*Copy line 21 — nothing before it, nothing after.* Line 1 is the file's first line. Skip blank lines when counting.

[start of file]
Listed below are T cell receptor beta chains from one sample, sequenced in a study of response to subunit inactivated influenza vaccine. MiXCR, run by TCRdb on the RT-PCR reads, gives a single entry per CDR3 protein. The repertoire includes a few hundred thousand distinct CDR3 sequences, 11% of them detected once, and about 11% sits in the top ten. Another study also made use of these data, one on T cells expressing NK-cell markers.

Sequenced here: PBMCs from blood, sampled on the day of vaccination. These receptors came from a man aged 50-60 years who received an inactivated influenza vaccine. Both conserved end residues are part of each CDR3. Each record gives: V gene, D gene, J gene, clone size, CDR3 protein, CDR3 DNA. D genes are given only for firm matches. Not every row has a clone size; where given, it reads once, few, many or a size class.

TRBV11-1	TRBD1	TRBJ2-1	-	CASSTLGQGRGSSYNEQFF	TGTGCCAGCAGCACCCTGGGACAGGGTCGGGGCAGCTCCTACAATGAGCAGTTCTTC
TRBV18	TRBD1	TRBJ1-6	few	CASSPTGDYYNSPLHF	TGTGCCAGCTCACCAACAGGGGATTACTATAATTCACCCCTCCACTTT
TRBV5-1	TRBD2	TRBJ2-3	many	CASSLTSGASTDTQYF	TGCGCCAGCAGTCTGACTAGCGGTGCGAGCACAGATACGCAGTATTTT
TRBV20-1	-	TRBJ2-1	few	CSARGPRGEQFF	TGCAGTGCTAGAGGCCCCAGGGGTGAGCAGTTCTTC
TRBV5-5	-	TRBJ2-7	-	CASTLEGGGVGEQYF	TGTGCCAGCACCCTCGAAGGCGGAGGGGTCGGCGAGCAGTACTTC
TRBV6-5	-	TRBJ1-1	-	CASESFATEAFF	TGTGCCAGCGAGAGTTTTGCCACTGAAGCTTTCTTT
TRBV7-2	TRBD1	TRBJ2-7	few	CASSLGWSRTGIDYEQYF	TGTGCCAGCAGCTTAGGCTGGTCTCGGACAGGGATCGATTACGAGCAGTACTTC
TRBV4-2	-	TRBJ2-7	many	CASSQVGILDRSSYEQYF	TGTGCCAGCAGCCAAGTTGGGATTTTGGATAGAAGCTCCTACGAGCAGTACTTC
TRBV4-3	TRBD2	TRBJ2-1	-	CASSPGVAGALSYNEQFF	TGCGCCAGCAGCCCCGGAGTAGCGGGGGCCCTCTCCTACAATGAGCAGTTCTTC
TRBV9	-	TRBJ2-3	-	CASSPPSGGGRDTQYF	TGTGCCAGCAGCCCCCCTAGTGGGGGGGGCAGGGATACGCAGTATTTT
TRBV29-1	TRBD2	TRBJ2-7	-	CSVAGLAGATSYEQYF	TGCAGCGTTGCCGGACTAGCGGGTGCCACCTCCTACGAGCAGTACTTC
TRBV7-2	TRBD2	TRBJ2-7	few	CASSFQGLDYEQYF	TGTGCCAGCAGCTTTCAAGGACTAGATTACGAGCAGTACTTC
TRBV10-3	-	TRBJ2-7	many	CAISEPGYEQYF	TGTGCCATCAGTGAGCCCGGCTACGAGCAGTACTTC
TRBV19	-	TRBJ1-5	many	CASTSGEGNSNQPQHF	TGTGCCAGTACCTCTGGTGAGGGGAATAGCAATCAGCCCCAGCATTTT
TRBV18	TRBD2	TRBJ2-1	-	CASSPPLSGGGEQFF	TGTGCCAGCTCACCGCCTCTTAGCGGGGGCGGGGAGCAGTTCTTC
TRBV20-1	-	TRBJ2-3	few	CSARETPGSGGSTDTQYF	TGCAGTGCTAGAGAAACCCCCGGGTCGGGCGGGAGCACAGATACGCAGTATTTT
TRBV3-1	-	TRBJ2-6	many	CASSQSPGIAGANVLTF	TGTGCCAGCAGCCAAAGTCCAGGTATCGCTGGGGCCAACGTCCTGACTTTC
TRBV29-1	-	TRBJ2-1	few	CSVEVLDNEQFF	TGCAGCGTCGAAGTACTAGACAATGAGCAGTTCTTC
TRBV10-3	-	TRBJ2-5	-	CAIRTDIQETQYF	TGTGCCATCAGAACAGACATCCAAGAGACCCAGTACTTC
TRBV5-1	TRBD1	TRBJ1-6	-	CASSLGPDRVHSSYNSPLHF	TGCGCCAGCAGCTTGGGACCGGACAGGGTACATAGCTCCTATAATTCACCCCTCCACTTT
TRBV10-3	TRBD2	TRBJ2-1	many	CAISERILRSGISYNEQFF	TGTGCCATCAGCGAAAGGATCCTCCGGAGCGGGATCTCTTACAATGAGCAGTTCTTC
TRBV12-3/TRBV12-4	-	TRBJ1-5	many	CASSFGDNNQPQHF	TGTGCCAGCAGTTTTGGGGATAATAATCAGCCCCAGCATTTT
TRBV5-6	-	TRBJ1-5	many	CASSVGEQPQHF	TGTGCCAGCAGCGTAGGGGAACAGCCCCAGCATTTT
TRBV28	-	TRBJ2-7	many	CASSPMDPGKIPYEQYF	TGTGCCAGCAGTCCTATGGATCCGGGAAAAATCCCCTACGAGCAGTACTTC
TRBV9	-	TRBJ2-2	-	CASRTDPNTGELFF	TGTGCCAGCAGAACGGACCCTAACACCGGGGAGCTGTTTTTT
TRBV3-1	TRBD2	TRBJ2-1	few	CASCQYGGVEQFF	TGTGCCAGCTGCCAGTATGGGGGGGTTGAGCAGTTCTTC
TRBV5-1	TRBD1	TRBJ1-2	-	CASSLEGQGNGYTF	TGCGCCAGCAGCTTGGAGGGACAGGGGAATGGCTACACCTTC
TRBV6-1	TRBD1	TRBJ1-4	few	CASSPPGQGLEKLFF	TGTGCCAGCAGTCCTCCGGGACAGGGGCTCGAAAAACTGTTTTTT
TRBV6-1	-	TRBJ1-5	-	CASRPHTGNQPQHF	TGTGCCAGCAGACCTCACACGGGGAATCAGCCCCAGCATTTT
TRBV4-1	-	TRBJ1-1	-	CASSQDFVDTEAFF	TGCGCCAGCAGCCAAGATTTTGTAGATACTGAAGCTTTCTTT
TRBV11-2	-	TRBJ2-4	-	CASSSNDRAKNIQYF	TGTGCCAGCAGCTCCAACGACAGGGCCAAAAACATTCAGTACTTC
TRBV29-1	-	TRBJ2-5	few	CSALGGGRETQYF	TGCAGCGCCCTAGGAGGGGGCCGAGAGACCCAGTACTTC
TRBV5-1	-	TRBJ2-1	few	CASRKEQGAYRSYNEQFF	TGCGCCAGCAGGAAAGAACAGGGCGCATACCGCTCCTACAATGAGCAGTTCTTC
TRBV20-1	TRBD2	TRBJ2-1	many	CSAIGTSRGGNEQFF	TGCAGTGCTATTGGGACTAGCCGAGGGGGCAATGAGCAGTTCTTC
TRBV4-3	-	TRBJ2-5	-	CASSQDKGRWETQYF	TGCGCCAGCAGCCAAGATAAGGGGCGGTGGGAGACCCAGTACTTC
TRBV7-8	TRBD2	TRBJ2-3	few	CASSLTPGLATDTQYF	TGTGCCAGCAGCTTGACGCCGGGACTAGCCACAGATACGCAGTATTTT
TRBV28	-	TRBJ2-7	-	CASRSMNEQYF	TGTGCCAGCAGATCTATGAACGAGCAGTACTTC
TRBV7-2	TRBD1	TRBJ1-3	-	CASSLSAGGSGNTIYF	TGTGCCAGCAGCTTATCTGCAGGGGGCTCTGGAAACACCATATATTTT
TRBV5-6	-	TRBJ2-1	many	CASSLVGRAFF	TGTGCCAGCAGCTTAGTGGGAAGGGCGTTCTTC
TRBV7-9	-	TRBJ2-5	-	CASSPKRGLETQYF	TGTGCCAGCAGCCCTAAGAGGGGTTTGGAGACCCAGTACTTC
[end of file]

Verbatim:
TRBV10-3	-	TRBJ2-5	-	CAIRTDIQETQYF	TGTGCCATCAGAACAGACATCCAAGAGACCCAGTACTTC